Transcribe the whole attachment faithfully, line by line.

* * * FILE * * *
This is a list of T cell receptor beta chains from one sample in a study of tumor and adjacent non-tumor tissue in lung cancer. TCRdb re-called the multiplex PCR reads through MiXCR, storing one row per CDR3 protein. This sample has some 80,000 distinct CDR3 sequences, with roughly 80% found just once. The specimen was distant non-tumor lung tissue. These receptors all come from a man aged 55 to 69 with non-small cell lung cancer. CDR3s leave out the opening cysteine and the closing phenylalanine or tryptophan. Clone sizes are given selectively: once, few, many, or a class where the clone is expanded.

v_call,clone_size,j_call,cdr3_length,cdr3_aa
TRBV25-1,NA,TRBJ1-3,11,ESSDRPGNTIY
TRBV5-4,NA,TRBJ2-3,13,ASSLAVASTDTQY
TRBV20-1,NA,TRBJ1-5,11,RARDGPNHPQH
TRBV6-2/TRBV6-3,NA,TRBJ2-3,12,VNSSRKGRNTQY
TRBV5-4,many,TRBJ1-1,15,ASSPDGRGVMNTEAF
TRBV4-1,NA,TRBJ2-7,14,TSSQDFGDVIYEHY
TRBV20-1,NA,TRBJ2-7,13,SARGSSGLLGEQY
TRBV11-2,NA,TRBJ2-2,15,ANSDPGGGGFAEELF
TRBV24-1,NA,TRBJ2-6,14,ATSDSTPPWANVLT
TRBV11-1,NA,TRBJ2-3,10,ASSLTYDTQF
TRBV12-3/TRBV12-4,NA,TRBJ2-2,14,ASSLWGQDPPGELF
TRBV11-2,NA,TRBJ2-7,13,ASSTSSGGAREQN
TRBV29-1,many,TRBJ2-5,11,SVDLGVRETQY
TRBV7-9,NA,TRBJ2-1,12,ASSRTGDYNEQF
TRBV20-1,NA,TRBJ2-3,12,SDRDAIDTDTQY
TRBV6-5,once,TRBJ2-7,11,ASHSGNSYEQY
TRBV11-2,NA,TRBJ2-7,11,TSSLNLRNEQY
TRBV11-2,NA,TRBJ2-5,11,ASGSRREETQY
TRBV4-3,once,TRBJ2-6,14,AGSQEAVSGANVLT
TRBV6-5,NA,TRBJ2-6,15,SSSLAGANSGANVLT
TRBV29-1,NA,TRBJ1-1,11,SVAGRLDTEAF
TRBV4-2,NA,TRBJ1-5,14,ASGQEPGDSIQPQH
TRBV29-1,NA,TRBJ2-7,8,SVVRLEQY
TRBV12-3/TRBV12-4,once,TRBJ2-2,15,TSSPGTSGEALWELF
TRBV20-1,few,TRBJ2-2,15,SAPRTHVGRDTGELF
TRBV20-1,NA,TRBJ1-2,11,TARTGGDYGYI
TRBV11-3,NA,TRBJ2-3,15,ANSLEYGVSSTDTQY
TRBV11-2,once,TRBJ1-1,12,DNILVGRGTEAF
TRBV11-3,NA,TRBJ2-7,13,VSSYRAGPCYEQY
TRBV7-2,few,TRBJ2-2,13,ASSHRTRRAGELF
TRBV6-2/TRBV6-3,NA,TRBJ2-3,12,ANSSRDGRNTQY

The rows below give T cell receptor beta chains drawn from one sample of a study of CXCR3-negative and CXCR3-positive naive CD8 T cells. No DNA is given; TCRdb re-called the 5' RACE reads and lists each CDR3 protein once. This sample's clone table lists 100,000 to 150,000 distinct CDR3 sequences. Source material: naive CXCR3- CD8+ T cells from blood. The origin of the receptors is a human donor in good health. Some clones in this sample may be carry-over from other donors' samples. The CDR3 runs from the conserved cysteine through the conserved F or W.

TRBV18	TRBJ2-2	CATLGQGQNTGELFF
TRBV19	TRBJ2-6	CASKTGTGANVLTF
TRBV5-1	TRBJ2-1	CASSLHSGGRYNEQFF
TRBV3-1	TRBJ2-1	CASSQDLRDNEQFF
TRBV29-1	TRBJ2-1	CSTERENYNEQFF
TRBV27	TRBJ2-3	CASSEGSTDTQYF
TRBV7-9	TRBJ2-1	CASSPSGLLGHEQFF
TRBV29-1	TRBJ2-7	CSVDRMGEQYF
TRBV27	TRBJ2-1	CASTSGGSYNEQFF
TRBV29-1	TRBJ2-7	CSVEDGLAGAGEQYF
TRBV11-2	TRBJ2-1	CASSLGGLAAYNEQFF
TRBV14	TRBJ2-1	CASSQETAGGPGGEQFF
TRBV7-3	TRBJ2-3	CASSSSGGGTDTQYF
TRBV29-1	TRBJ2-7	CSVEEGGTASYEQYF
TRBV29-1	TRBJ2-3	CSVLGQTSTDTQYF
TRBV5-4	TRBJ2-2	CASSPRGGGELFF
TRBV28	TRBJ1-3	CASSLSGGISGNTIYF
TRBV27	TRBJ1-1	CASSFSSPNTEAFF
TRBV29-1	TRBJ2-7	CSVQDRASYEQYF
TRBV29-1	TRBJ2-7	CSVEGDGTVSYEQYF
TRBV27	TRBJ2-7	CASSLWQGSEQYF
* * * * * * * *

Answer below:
This is a list of T cell receptor beta chains from one sample in a study of tumor and adjacent non-tumor tissue in lung cancer. TCRdb re-called the multiplex PCR reads through MiXCR, storing one row per CDR3 protein. This sample has some 80,000 distinct CDR3 sequences, with roughly 80% found just once. The specimen was distant non-tumor lung tissue. These receptors all come from a man aged 55 to 69 with non-small cell lung cancer. CDR3s leave out the opening cysteine and the closing phenylalanine or tryptophan. Clone sizes are given selectively: once, few, many, or a class where the clone is expanded.

v_call,clone_size,j_call,cdr3_length,cdr3_aa
TRBV25-1,NA,TRBJ1-3,11,ESSDRPGNTIY
TRBV5-4,NA,TRBJ2-3,13,ASSLAVASTDTQY
TRBV20-1,NA,TRBJ1-5,11,RARDGPNHPQH
TRBV6-2/TRBV6-3,NA,TRBJ2-3,12,VNSSRKGRNTQY
TRBV5-4,many,TRBJ1-1,15,ASSPDGRGVMNTEAF
TRBV4-1,NA,TRBJ2-7,14,TSSQDFGDVIYEHY
TRBV20-1,NA,TRBJ2-7,13,SARGSSGLLGEQY
TRBV11-2,NA,TRBJ2-2,15,ANSDPGGGGFAEELF
TRBV24-1,NA,TRBJ2-6,14,ATSDSTPPWANVLT
TRBV11-1,NA,TRBJ2-3,10,ASSLTYDTQF
TRBV12-3/TRBV12-4,NA,TRBJ2-2,14,ASSLWGQDPPGELF
TRBV11-2,NA,TRBJ2-7,13,ASSTSSGGAREQN
TRBV29-1,many,TRBJ2-5,11,SVDLGVRETQY
TRBV7-9,NA,TRBJ2-1,12,ASSRTGDYNEQF
TRBV20-1,NA,TRBJ2-3,12,SDRDAIDTDTQY
TRBV6-5,once,TRBJ2-7,11,ASHSGNSYEQY
TRBV11-2,NA,TRBJ2-7,11,TSSLNLRNEQY
TRBV11-2,NA,TRBJ2-5,11,ASGSRREETQY
TRBV4-3,once,TRBJ2-6,14,AGSQEAVSGANVLT
TRBV6-5,NA,TRBJ2-6,15,SSSLAGANSGANVLT
TRBV29-1,NA,TRBJ1-1,11,SVAGRLDTEAF
TRBV4-2,NA,TRBJ1-5,14,ASGQEPGDSIQPQH
TRBV29-1,NA,TRBJ2-7,8,SVVRLEQY
TRBV12-3/TRBV12-4,once,TRBJ2-2,15,TSSPGTSGEALWELF
TRBV20-1,few,TRBJ2-2,15,SAPRTHVGRDTGELF
TRBV20-1,NA,TRBJ1-2,11,TARTGGDYGYI
TRBV11-3,NA,TRBJ2-3,15,ANSLEYGVSSTDTQY
TRBV11-2,once,TRBJ1-1,12,DNILVGRGTEAF
TRBV11-3,NA,TRBJ2-7,13,VSSYRAGPCYEQY
TRBV7-2,few,TRBJ2-2,13,ASSHRTRRAGELF
TRBV6-2/TRBV6-3,NA,TRBJ2-3,12,ANSSRDGRNTQY

The rows below give T cell receptor beta chains drawn from one sample of a study of CXCR3-negative and CXCR3-positive naive CD8 T cells. No DNA is given; TCRdb re-called the 5' RACE reads and lists each CDR3 protein once. This sample's clone table lists 100,000 to 150,000 distinct CDR3 sequences. Source material: naive CXCR3- CD8+ T cells from blood. The origin of the receptors is a human donor in good health. Some clones in this sample may be carry-over from other donors' samples. The CDR3 runs from the conserved cysteine through the conserved F or W.

TRBV18	TRBJ2-2	CATLGQGQNTGELFF
TRBV19	TRBJ2-6	CASKTGTGANVLTF
TRBV5-1	TRBJ2-1	CASSLHSGGRYNEQFF
TRBV3-1	TRBJ2-1	CASSQDLRDNEQFF
TRBV29-1	TRBJ2-1	CSTERENYNEQFF
TRBV27	TRBJ2-3	CASSEGSTDTQYF
TRBV7-9	TRBJ2-1	CASSPSGLLGHEQFF
TRBV29-1	TRBJ2-7	CSVDRMGEQYF
TRBV27	TRBJ2-1	CASTSGGSYNEQFF
TRBV29-1	TRBJ2-7	CSVEDGLAGAGEQYF
TRBV11-2	TRBJ2-1	CASSLGGLAAYNEQFF
TRBV14	TRBJ2-1	CASSQETAGGPGGEQFF
TRBV7-3	TRBJ2-3	CASSSSGGGTDTQYF
TRBV29-1	TRBJ2-7	CSVEEGGTASYEQYF
TRBV29-1	TRBJ2-3	CSVLGQTSTDTQYF
TRBV5-4	TRBJ2-2	CASSPRGGGELFF
TRBV28	TRBJ1-3	CASSLSGGISGNTIYF
TRBV27	TRBJ1-1	CASSFSSPNTEAFF
TRBV29-1	TRBJ2-7	CSVQDRASYEQYF
TRBV29-1	TRBJ2-7	CSVEGDGTVSYEQYF
TRBV27	TRBJ2-7	CASSLWQGSEQYF